Our desexing service is available Monday to Friday. Desexing is performed under general anaesthesia, with sterile instruments and is a surgical day procedure. This means that most pets are able to go home the evening following the procedure, providing they can be confined and supervised.
In the female, the medical term for desexing is called an ovariohysterectomy. The procedure involves a surgical incision into the abdominal cavity and the removal of both ovaries and the uterus. Although routinely performed, the procedure is not to be taken lightly. It is quite invasive, and animals do require additional care to their normal needs during the two week recovery period.
Desexing your pet is recommended for both medical and behavioural reasons. Female dogs and cats are susceptible to mammary tumours, infections, pyometra and cancers of the reproductive tract if they remain entire, even when the risk of pregnancy is controlled by solitary lifestyles. They do not go through menopause in old age, but their reproductive cycle can become erratic and sub-clinical, leading to infection risks.
It is a common misconception that female dogs and cats need to experience puberty or motherhood to ensure emotional wellbeing. This is a fallacy. The time that we recommend that they be desexed is six months of age. This is old enough that they should have received their initial influx of hormones, but not enough that they may have experienced their first heat.
The castration or orchidectomy procedure is a bit simpler to conduct than the ovariohysterectomy. It involves the surgeon surgically removing both testicles from the animal's scrotum. The recovery period is no shorter than the girls, and does require strict rest, confinment, and supervision.
Desexing male dogs avoids the risks of prostate problems, testicular cancer and testosterone related skin conditions and hernias that can occur with maturity. Desexing male dogs also allows them to lead a more settled, less frustrated life. The way we keep and socialise our dogs in small spaces mean entire males become the focus of unwanted attention. Dominance and territory issues change constantly and cannot be adequately interpreted or predicted by us. Injury, recrimination and liability can be avoided by responsible management of our pets’ reproductive status.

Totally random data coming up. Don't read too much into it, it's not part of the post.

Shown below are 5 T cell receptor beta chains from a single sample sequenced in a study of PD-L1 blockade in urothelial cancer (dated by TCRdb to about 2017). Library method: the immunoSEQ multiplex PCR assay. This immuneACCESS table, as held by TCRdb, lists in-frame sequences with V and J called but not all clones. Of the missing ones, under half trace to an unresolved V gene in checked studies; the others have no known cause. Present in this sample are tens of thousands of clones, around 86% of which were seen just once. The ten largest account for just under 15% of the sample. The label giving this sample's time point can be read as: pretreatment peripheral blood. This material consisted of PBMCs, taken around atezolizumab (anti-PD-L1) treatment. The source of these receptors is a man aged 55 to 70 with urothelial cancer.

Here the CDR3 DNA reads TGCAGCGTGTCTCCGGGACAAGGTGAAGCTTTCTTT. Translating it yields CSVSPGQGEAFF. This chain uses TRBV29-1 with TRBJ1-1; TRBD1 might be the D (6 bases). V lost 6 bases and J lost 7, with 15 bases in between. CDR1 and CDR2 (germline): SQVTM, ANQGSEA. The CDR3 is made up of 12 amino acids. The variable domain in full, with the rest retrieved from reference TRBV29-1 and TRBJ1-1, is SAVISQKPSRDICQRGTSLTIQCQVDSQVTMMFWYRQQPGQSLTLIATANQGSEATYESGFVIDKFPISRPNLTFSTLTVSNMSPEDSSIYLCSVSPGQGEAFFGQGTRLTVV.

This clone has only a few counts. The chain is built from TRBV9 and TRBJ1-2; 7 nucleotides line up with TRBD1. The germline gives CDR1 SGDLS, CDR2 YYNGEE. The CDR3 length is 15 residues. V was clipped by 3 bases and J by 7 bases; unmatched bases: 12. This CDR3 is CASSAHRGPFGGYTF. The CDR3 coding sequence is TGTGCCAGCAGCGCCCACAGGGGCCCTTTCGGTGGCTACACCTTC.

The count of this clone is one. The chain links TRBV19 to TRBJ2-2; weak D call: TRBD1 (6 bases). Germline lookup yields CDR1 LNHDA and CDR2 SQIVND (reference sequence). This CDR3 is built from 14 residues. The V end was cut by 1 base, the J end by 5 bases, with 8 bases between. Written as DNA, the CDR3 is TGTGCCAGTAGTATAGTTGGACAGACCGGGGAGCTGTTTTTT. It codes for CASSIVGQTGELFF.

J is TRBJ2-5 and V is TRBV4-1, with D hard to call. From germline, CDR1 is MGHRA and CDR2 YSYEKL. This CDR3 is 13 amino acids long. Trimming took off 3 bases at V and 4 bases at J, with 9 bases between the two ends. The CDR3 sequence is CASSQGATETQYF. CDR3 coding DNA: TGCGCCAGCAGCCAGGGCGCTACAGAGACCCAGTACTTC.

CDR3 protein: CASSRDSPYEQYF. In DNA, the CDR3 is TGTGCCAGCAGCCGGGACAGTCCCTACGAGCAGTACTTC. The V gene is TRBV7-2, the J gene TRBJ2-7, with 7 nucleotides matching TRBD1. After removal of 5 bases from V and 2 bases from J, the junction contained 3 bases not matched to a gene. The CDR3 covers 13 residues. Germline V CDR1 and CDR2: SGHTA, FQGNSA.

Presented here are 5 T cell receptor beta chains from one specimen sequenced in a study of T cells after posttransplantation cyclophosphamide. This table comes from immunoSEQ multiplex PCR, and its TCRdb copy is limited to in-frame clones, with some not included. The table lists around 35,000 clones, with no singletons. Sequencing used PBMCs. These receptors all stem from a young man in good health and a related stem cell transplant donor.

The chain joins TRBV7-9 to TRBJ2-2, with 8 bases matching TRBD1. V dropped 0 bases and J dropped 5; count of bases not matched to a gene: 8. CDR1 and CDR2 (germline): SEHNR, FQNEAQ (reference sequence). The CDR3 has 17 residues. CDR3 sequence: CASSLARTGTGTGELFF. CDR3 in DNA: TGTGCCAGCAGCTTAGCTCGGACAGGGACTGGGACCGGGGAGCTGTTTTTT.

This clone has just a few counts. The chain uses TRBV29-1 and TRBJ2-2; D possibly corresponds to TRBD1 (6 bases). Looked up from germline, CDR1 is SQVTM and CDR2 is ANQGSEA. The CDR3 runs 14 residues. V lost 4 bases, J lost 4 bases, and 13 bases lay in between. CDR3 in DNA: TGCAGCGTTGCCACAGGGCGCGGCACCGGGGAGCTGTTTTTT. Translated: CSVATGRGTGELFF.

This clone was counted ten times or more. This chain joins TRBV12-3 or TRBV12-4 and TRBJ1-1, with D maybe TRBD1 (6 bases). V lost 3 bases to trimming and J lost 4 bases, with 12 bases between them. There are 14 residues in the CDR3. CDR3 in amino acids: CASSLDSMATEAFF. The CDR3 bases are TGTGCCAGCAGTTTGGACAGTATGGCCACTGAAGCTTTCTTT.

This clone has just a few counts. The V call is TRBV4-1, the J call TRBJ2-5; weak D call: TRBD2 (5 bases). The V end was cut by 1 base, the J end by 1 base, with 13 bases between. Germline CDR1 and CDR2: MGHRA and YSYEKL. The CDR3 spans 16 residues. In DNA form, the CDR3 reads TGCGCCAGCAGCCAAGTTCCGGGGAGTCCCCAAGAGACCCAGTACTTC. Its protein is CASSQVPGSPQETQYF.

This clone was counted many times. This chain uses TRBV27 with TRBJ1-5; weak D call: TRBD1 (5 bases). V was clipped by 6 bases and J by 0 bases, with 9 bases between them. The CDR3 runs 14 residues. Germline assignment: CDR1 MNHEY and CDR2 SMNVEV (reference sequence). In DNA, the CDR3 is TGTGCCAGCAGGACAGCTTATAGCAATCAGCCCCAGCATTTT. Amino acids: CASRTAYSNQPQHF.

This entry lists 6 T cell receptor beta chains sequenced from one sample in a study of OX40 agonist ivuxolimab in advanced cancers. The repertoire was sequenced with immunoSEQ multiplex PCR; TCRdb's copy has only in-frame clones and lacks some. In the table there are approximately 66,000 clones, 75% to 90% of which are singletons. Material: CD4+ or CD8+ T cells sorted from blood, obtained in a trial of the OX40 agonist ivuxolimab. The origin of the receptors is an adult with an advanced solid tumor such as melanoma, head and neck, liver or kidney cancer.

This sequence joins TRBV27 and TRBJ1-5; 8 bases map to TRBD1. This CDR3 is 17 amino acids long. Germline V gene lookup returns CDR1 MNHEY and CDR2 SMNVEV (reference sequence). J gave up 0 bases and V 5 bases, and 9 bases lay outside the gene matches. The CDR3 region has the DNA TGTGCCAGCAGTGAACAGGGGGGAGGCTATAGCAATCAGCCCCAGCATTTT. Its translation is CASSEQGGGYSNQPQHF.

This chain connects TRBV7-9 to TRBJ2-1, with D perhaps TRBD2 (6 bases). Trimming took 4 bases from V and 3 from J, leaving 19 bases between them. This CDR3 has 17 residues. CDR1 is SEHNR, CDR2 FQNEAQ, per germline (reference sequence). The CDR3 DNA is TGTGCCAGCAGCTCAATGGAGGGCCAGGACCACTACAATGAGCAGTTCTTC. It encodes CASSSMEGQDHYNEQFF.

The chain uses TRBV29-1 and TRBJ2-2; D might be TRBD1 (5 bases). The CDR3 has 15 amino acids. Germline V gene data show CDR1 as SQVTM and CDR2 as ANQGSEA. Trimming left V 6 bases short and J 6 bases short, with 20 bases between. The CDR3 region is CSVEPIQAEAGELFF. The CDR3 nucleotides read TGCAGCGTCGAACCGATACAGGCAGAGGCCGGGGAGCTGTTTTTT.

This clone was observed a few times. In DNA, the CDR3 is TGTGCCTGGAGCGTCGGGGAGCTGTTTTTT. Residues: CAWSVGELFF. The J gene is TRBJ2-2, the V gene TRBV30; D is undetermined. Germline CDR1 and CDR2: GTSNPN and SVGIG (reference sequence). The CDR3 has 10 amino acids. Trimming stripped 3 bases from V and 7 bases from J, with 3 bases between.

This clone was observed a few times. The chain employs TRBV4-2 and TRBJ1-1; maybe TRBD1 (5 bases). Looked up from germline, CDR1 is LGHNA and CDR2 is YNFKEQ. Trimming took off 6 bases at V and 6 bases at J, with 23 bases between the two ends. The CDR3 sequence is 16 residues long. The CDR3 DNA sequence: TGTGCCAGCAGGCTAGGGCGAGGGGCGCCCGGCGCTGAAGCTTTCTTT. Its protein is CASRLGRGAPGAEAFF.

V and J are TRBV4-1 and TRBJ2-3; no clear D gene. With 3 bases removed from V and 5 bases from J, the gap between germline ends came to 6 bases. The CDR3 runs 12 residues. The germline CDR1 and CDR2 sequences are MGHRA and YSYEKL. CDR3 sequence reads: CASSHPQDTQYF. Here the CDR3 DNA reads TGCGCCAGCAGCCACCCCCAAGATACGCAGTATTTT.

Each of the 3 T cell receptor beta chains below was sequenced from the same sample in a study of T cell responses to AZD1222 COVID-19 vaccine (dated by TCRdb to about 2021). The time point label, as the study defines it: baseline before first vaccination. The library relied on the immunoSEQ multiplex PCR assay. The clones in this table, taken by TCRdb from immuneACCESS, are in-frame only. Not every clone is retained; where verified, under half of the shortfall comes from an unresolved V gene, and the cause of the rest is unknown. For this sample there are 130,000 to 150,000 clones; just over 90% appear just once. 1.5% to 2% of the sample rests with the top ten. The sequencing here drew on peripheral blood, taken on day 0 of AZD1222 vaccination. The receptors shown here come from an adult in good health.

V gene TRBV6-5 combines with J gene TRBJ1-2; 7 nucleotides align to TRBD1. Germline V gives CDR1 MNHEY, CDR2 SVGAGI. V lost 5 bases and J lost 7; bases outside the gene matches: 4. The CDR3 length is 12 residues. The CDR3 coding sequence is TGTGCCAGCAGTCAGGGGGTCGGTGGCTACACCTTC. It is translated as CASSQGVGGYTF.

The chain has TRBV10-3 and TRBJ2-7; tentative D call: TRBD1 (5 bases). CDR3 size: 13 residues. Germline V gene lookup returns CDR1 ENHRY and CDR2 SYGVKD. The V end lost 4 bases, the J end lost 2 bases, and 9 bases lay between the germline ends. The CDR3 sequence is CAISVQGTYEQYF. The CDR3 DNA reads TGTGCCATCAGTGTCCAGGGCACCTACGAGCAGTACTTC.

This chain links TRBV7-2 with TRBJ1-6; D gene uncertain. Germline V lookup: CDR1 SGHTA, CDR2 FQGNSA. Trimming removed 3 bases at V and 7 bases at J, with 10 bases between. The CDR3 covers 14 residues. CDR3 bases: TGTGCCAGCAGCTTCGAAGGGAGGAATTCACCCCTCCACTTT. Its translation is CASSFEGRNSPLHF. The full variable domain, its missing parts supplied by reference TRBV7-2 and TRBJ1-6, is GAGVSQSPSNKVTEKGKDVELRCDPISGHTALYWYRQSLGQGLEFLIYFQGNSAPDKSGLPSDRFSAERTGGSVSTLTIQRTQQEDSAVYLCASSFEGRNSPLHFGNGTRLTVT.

Desexing entire male cats also reduces the risk testicular cancer and prostate problems. As well as reduces spraying behaviour, fighting and roaming. Undesexed males will often try to enlarge their territory, so spraying and roaming behaviour are prevalent and this is when they can get into accidents and nasty fights.
Medical, rather than surgical desexing is another option now available for male dogs. A testosterone suppressing implant can be injected every six or twelve months to provide the same benefits of surgical desexing while retaining the anatomy! The implant gradually dissolves and must be re-injected regularly to maintain the effect, and therefore is reversible when necessary.